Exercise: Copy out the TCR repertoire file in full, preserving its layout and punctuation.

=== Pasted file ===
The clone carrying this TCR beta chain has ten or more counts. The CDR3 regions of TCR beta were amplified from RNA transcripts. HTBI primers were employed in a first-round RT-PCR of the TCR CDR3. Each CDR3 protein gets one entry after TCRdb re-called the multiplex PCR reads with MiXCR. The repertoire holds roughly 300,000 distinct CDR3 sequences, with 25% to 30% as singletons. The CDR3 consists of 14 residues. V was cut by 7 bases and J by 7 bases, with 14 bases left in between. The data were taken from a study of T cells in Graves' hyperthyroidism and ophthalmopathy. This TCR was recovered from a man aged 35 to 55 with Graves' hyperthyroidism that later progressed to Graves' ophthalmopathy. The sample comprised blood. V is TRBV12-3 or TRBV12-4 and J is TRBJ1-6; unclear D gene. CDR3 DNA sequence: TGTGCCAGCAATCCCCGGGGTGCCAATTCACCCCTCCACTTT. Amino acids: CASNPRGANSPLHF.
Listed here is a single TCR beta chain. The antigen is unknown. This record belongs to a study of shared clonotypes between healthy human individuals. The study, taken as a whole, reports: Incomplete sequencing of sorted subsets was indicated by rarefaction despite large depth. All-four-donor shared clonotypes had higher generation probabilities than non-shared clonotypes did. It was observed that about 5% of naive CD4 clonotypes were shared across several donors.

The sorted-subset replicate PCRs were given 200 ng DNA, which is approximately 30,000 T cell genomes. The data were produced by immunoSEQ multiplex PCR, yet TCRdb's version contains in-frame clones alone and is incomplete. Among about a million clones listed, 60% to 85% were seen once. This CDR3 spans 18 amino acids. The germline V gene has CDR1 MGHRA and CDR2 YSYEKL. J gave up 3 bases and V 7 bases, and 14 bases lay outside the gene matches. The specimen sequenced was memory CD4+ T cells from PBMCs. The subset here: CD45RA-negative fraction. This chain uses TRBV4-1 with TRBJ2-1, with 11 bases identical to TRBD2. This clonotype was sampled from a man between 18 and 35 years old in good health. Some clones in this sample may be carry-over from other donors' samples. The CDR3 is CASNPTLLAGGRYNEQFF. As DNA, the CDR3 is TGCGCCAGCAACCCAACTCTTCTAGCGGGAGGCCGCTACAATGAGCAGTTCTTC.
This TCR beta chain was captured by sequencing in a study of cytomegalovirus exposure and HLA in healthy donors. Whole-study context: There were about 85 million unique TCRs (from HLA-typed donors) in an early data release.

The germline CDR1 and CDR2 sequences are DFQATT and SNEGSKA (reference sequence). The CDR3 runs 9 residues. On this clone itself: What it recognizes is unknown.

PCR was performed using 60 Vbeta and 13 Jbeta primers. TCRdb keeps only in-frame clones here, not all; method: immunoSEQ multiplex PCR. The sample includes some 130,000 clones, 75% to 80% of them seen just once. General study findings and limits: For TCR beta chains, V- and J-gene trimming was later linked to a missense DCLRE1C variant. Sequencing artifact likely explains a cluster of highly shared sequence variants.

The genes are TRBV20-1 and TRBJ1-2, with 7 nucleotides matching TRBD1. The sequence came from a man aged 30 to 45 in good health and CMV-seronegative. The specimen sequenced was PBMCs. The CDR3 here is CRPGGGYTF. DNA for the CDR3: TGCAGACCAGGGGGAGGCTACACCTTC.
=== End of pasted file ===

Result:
The clone carrying this TCR beta chain has ten or more counts. The CDR3 regions of TCR beta were amplified from RNA transcripts. HTBI primers were employed in a first-round RT-PCR of the TCR CDR3. Each CDR3 protein gets one entry after TCRdb re-called the multiplex PCR reads with MiXCR. The repertoire holds roughly 300,000 distinct CDR3 sequences, with 25% to 30% as singletons. The CDR3 consists of 14 residues. V was cut by 7 bases and J by 7 bases, with 14 bases left in between. The data were taken from a study of T cells in Graves' hyperthyroidism and ophthalmopathy. This TCR was recovered from a man aged 35 to 55 with Graves' hyperthyroidism that later progressed to Graves' ophthalmopathy. The sample comprised blood. V is TRBV12-3 or TRBV12-4 and J is TRBJ1-6; unclear D gene. CDR3 DNA sequence: TGTGCCAGCAATCCCCGGGGTGCCAATTCACCCCTCCACTTT. Amino acids: CASNPRGANSPLHF.
Listed here is a single TCR beta chain. The antigen is unknown. This record belongs to a study of shared clonotypes between healthy human individuals. The study, taken as a whole, reports: Incomplete sequencing of sorted subsets was indicated by rarefaction despite large depth. All-four-donor shared clonotypes had higher generation probabilities than non-shared clonotypes did. It was observed that about 5% of naive CD4 clonotypes were shared across several donors.

The sorted-subset replicate PCRs were given 200 ng DNA, which is approximately 30,000 T cell genomes. The data were produced by immunoSEQ multiplex PCR, yet TCRdb's version contains in-frame clones alone and is incomplete. Among about a million clones listed, 60% to 85% were seen once. This CDR3 spans 18 amino acids. The germline V gene has CDR1 MGHRA and CDR2 YSYEKL. J gave up 3 bases and V 7 bases, and 14 bases lay outside the gene matches. The specimen sequenced was memory CD4+ T cells from PBMCs. The subset here: CD45RA-negative fraction. This chain uses TRBV4-1 with TRBJ2-1, with 11 bases identical to TRBD2. This clonotype was sampled from a man between 18 and 35 years old in good health. Some clones in this sample may be carry-over from other donors' samples. The CDR3 is CASNPTLLAGGRYNEQFF. As DNA, the CDR3 is TGCGCCAGCAACCCAACTCTTCTAGCGGGAGGCCGCTACAATGAGCAGTTCTTC.
This TCR beta chain was captured by sequencing in a study of cytomegalovirus exposure and HLA in healthy donors. Whole-study context: There were about 85 million unique TCRs (from HLA-typed donors) in an early data release.

The germline CDR1 and CDR2 sequences are DFQATT and SNEGSKA (reference sequence). The CDR3 runs 9 residues. On this clone itself: What it recognizes is unknown.

PCR was performed using 60 Vbeta and 13 Jbeta primers. TCRdb keeps only in-frame clones here, not all; method: immunoSEQ multiplex PCR. The sample includes some 130,000 clones, 75% to 80% of them seen just once. General study findings and limits: For TCR beta chains, V- and J-gene trimming was later linked to a missense DCLRE1C variant. Sequencing artifact likely explains a cluster of highly shared sequence variants.

The genes are TRBV20-1 and TRBJ1-2, with 7 nucleotides matching TRBD1. The sequence came from a man aged 30 to 45 in good health and CMV-seronegative. The specimen sequenced was PBMCs. The CDR3 here is CRPGGGYTF. DNA for the CDR3: TGCAGACCAGGGGGAGGCTACACCTTC.